Tuesday, May 21, 2024

The Five Coolest Critters In The Dragonbane Bestiary

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Bestiaries, Monster Manuals, Codexes, whatever you want to call them they’re one of the coolest parts of any TTPRG system. Within these pages are new monsters and enemies for GM’s to use as a challenge for their players, but also frequently new playable races as well for truly adventurous stories. Plus, these books are often some of the best looks into the world of the game thanks to the snippets of folklore, culture, and history that is baked into the entries. The Dragonbane Bestiary, Free League‘s first big splatbook for their Dragonbane system, is a great example of how a book like this can be more than just an encyclopedia of monsters.

Unlike something like the D&D Monster Manual, the Dragonbane Bestiary is almost entirely written as if it is field notes by a researcher. There’s plenty of objective info boxes and statblocks, but the flavor of each entry is written from a single perspective. This gives you a great window into how each monster or people fit into the greater world and particularly how they exist within the world’s folklore and myth. Pretty much every single critter in here has at least one tall tale attached to it. The book also includes a random encounter for every single creature as well as adventure seeds for some of the most exciting and powerful ones, making it a great tool for Dragonbane GM’s. But the focus, of course, is the beasts themselves. As such, I wanted to spotlight my favorite new additions to the world of Dragonbane, the ones that stuck out thanks to their unique takes on folklore or just for their sheer originality as TTRPG enemies.

Frog People

I’m always a sucker for “little guy” races and Dragonbane is not short on them, especially in their different beast peoples included in the game, like these Frog People, the Cat People, and the swamp-dwelling Lizard People. All three are playable, but I think the Frog People are my favorite since they are a great little encapsulation of what a frog person would be like: secluded, skittish, and relatively quiet. Frog People in Dragonbane only communicate in signs, blinks, and croaks. I also love their (alleged) origin, where they came from a version of the Frog Prince fairy tale in which a prince was cursed to look like a frog before he and his lover abscond into the marshes and are never seen again. Thus begets the Frog People.

Karkion 

Dragonbane draws heavily on the same wells of folklore and myth that D&D and other classic fantasy TTRPG’s do, and you’ll find all the standard kitchen sink fantasy monsters in here, some tweaked more than others. But the Karkion, as far as I can tell, is something totally original to Dragonbane and its predecessor Drakar och Demoner. These strange winged catfolk are not regular monsters but are instead more similar to a D&D Celestial, being powerful demon hunters from another realm. Or, since the setting traffics heavily in legend and lore, they’re just some weird scholars who don’t like demons for whatever reason. Either way they’re a pretty cool “good” NPC for GM’s to use as well as a nifty challenge for Player Characters.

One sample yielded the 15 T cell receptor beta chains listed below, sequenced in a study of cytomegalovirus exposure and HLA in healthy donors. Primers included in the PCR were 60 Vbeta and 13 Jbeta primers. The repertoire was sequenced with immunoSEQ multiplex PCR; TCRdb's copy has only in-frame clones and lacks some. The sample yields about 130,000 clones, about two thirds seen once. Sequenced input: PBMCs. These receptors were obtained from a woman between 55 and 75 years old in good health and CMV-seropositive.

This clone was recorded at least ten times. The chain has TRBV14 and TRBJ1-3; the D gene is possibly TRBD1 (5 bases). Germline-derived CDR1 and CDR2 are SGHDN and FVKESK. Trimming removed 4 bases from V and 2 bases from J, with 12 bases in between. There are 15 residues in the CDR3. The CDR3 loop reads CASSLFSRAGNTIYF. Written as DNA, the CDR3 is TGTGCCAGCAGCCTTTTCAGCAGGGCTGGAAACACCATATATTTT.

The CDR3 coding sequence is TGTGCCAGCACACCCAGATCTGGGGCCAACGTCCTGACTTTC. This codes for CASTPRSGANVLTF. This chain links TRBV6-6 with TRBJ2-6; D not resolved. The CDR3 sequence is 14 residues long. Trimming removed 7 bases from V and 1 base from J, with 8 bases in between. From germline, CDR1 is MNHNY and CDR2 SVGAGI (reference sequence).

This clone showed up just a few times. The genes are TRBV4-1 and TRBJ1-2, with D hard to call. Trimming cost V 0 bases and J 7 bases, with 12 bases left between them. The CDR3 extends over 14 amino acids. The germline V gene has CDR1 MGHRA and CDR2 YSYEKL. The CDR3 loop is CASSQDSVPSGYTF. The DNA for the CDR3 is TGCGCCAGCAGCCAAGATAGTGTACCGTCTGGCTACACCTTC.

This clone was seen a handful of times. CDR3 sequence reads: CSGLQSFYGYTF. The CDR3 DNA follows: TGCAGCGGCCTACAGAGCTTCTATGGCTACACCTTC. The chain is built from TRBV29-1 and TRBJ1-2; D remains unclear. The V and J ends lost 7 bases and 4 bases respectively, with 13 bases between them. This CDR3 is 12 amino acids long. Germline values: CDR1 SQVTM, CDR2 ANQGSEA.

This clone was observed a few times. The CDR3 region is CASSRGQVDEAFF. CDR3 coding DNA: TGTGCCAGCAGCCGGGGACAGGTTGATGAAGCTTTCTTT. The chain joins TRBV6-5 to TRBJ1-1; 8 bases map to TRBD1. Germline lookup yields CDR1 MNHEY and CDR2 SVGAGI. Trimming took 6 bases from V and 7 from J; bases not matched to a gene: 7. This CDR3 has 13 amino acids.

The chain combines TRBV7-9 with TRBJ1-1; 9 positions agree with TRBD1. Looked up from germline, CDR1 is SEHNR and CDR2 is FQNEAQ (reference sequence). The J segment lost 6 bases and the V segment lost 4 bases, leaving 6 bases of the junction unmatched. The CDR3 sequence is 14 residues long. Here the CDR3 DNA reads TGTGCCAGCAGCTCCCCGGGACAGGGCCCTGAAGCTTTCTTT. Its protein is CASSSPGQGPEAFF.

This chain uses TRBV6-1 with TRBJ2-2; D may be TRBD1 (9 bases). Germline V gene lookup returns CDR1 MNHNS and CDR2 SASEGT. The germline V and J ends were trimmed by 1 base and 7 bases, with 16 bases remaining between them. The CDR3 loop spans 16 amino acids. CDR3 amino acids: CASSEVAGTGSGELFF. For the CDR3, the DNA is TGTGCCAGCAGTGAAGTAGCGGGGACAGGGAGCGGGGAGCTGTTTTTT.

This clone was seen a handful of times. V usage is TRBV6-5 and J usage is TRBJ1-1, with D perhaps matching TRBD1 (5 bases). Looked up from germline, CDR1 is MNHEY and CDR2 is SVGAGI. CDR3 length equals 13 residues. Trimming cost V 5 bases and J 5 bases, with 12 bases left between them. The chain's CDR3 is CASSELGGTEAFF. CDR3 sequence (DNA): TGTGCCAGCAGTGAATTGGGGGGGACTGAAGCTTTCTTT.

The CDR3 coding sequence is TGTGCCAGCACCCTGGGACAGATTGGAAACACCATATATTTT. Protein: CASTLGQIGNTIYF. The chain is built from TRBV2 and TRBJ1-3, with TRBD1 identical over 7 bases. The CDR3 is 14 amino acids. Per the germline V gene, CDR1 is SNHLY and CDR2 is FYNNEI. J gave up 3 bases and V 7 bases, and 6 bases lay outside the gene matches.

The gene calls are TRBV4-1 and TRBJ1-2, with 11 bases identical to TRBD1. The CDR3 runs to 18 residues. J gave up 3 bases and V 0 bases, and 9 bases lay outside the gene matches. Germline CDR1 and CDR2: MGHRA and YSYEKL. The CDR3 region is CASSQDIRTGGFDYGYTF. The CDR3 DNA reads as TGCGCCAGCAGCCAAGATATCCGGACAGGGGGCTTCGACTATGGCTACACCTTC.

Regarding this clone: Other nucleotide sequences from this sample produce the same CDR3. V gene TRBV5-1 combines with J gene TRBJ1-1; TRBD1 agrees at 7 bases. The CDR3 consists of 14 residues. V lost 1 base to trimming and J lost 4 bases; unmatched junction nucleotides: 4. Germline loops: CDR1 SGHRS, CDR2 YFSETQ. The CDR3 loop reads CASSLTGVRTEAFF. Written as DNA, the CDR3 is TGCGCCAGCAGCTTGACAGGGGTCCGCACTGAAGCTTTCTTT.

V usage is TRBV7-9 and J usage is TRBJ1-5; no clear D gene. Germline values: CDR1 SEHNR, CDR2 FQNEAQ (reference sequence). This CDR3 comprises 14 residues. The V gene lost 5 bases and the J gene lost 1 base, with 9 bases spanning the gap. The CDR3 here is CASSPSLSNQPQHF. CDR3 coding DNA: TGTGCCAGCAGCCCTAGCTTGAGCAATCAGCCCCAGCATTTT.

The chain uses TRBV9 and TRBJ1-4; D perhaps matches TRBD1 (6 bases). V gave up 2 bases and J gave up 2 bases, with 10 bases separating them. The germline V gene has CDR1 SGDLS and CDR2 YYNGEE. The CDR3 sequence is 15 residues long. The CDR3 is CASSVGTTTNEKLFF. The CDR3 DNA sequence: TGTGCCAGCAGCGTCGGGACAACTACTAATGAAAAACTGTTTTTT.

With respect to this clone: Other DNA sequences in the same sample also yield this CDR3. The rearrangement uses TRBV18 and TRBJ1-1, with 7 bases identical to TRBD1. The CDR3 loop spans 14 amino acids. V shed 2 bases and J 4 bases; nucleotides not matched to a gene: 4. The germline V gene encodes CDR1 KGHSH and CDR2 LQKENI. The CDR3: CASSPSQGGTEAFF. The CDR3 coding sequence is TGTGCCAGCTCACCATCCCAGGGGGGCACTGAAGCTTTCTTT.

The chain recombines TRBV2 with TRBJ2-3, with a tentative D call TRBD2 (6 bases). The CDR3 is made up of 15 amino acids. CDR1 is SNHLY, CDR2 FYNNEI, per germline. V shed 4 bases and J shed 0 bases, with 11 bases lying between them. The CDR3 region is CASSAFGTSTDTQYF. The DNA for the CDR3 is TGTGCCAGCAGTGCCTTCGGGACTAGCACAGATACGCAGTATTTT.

Beetlekin

The Insectoids of Dragonbane are maybe the most novel group of monsters in the Bestiary, since it’s rare to see sentient bugs in any tabletop setting beyond the Formians and similar hive dwellers. There are ant-people in this game, and legends in-game say that they, the Beetle Kin, and the Spider Kin (more on them later) might actually be refugees from another dimension. Beetle Kin are interesting to me as they’re fully sentient denizens of the underground (frequently fighting with Dwarves) who also find work as mercenaries and bodyguards thanks to their size, hard shells, and ability to spit acid. Despite being a bit scary to look at, they’re actually not big on fighting and will run if confronted.

Will-o’-the-Wisp

Dragonbane‘s folklore pulls are some of my favorites, but I think the undead Will-o’-the-wisp is emblematic of their approach to classic monsters. Like the traditional Wisp from folklore, these undead use a flame to try to lead people off their path. Unlike many other depictions of the Wisp, which make them at best helpful guides and at worst mischievous tricksters, the Dragonbane version is distinctly malevolent. They WANT you to be scared, and even better if they can get you to fall into a sinkhole or drown in the swamp. They’ve also gained some nifty powers like a ghostly wail, mind control, and even the ability to inflict nightmares on you.

Blood Demon

The demons of Dragonbane are all a bit different from what you’ll find in other games, being a lot less organized and a lot more animalistic than you’d expect. The Blood Demon stuck out to me as a cool mix of bat and demonic goblin, with not just a thirst for blood but the ability to make the blood of others boil. So much is it blood focused that its heart is audible from a distance. Essentially if you want a vampiric big bad, this is your guy.

You can grab the Dragonbane Bestiary from the Free League shop, Amazon, or your FLGS for around $40.00. Digital versions are also available through DriveThruRPG at an MSRP of $19.99.

Images via Free League Publishing

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